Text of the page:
New-generation rotifer diets improve hatchery operations

Philippe Dhert, Ph.D. Eamonn O’Brien

Rotifers aid in the production of healthy, nutritionally balanced feed

rotifer diets
Many commercial larval fish hatcheries rely on stable rotifer production. A shift from large tanks operated at medium density toward more concentrated, high-density rotifer operations is a general trend.

The importance of rotifers in modern aquaculture has often been eclipsed by that of their big brothers, artemia, which are nutritionally modeled in function of species-specific needs. However, even under the most standardized rearing conditions, finfish survival in the early larval stages up to 2 grams size reaches only 30 to 60 percent in established species such as European bass and bream and 10 to 30 percent in cod. Survival in turbot larval rearing generally does not exceed 10 percent.

In the new, up-and-coming species, survival is often lower than 1 percent. The reasons for this low survival are multiparameter and complex. Low survivals are strongly related to weak larvae, maternal effects and suboptimal rearing conditions. However, there is room for improvement in the physical and nutritional qualities of the first live food that is offered as rotifers to the larvae.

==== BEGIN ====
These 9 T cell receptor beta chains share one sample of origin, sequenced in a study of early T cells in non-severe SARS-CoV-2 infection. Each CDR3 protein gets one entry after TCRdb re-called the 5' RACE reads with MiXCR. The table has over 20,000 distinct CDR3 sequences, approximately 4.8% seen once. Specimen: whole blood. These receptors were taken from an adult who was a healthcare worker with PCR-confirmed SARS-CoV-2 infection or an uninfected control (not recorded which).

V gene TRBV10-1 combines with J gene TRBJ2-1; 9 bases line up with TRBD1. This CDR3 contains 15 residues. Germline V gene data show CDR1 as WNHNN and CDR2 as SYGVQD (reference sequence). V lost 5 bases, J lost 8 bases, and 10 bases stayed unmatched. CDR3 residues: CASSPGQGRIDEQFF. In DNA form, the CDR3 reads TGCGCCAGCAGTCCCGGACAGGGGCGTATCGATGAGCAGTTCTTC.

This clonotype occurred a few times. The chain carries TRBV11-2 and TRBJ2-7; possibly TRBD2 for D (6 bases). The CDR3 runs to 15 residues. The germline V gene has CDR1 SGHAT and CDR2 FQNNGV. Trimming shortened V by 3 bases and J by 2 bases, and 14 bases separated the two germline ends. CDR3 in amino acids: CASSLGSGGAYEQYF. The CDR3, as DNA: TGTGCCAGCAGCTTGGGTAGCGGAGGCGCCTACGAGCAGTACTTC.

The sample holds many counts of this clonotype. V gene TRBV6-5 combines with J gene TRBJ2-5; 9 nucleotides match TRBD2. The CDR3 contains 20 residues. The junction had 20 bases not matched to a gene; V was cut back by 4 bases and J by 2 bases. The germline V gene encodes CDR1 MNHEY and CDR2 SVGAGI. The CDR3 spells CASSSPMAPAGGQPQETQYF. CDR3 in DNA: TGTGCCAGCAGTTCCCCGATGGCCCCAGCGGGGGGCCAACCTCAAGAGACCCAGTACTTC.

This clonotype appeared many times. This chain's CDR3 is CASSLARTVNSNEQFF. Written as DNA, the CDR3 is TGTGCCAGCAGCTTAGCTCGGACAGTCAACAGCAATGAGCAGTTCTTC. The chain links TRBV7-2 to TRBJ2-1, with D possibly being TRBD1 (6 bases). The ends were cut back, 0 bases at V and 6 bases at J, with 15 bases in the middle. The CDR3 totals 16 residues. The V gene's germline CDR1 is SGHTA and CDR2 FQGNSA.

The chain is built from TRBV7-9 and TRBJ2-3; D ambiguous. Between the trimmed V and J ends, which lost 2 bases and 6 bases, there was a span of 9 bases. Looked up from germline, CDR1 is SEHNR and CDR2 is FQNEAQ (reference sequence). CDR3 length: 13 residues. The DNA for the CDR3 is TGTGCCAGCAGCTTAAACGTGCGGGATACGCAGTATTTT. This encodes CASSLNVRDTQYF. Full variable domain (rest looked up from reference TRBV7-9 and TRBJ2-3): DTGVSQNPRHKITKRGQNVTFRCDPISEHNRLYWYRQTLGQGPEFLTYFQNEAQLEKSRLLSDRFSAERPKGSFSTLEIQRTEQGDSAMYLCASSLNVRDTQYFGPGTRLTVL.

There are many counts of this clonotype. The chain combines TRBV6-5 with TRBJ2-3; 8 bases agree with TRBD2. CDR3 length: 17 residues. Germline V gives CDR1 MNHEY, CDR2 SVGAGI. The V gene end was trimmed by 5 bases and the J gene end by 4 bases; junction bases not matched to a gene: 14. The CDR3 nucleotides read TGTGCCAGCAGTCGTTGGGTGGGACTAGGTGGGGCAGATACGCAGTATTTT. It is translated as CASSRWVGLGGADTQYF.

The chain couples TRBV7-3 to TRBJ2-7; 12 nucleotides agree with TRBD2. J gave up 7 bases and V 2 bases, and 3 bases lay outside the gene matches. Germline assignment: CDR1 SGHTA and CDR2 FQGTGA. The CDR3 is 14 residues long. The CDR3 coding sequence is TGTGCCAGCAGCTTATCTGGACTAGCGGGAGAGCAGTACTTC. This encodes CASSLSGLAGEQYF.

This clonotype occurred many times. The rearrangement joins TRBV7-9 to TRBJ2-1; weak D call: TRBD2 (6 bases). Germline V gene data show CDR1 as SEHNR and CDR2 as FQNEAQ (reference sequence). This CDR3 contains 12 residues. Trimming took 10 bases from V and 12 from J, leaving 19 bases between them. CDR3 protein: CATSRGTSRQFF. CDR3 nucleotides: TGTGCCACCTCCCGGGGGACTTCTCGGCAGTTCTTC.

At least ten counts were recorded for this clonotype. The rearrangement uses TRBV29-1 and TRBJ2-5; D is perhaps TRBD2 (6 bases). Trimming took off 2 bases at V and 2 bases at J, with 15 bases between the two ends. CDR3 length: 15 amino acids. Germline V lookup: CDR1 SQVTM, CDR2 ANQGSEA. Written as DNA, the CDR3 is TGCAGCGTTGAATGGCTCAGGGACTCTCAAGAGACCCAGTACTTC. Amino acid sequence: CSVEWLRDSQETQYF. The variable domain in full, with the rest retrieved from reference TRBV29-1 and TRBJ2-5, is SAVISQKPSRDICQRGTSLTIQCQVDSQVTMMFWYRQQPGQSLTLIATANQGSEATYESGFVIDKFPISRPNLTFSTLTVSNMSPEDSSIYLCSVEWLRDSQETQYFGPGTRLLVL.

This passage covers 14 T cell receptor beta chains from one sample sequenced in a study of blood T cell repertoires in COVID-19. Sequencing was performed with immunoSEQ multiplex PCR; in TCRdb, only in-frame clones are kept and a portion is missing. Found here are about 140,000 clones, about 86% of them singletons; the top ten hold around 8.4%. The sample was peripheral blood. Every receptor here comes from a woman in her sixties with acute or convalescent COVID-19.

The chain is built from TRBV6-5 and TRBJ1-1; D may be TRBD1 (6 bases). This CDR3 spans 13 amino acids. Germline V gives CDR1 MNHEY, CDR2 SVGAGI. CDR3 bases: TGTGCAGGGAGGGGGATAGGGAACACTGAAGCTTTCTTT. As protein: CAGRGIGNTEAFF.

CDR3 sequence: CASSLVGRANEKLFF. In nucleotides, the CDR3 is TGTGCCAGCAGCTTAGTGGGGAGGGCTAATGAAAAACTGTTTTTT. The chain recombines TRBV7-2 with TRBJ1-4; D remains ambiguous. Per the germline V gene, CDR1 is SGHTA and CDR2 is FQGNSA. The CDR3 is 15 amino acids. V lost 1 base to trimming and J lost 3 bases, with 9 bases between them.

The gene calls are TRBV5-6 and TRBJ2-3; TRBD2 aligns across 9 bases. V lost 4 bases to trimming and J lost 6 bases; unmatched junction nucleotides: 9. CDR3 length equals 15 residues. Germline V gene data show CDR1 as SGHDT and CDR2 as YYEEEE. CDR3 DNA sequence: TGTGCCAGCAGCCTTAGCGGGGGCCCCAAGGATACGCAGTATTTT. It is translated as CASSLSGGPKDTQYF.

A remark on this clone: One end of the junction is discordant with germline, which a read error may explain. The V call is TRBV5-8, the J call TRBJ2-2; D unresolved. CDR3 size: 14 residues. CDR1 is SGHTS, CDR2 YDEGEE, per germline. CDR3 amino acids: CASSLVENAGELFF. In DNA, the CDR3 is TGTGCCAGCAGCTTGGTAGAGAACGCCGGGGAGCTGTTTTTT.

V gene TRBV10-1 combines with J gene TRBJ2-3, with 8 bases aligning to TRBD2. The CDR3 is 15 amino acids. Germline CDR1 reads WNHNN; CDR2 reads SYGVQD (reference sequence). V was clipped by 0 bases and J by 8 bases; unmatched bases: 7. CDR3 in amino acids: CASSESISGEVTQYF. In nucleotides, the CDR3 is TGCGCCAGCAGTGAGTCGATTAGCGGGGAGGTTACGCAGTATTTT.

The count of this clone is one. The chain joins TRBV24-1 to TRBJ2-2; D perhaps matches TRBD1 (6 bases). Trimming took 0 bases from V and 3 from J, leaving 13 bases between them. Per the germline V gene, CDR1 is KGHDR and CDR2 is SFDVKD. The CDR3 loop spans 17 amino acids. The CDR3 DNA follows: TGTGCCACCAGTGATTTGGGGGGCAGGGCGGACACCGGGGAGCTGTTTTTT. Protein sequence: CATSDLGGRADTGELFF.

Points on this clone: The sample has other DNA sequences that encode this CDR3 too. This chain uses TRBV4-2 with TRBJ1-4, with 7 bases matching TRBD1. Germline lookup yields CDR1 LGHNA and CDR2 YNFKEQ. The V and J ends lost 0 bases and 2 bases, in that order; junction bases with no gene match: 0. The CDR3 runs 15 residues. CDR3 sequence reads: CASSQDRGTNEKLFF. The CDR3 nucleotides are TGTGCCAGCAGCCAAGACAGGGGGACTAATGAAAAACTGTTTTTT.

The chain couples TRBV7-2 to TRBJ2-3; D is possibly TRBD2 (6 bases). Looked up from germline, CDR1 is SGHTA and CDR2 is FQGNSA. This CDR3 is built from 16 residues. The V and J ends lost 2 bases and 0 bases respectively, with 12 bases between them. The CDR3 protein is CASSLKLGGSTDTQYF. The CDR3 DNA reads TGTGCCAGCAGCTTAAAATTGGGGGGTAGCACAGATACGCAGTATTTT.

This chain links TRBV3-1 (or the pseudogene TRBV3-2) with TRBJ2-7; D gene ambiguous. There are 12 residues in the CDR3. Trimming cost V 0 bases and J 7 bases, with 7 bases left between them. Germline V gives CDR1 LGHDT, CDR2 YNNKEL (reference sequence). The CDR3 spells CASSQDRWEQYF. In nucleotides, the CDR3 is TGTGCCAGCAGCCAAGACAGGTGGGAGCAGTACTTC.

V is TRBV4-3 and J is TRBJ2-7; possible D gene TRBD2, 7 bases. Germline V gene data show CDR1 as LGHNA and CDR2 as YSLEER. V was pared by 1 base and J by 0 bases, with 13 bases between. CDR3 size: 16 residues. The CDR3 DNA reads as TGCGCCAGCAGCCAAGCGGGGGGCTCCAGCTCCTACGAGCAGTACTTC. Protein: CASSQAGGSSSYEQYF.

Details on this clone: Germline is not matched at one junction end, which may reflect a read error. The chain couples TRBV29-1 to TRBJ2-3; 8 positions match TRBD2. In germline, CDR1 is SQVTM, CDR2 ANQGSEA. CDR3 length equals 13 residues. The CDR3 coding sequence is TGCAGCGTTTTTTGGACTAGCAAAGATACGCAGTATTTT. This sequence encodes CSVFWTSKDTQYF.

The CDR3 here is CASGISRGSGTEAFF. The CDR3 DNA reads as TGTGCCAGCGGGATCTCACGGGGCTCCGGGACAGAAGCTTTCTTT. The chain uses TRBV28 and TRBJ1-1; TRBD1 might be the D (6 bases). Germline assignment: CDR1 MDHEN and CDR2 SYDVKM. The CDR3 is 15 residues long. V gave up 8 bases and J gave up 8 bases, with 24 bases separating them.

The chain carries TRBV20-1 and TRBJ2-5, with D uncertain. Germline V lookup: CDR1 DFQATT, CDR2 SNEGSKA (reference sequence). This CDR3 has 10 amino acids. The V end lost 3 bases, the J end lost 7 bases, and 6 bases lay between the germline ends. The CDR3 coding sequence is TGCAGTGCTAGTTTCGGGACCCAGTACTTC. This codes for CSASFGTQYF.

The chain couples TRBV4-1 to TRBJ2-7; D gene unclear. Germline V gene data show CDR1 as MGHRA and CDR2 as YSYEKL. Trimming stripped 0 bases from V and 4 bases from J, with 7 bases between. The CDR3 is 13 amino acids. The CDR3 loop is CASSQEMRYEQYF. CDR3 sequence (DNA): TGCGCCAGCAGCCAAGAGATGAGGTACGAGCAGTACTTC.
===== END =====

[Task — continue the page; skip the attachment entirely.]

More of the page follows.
Unlike artemia, which is largely a commodity item, rotifers need to be raised at farm sites and nutritionally tailored to the requirements of the species being cultured. During even the first steps of mass rearing rotifers, many choices critical to survival and quality need to be made in terms of feed selection, rearing strategy, and tank design.

The skills and cost of personnel, available infrastructure, rotifer strain and water quality in the hatchery are other parameters that determine the choices for a particular diet and rearing system. Financial limitations and regional/cultural concepts also influence the degree of technical input in rotifer diets and culture systems.

Mass culture

Rotifer culture can largely be divided into two groups. One group includes extensive culture in large tanks with low rotifer densities and relatively long culture periods. The other comprises more intensive systems that operate with higher densities and shorter culture periods.

In both cases, food – concentrated algae and/or formulated diets – must be delivered at regular times. In most commercial situations, where consistent production of large quantities of high-quality algae is often a bottleneck, the use of substitution diets is generally the most practical scenario.

New culture diets

With new-generation products like Inve’s Culture Selco 3000, the transition from algae to a formulated feed source can be simplified. These rotifer diets can boost fertility and egg ratios to 50 to 60 percent in less than one day, allowing the recovery of stagnating cultures. Once reproduction is reestablished, low density cultures of 250 rotifers per ml can increase to 1,100 rotifers per milliliter in three days. At higher starting densities, final densities greater than 2,000 rotifers per milliliter can be achieved.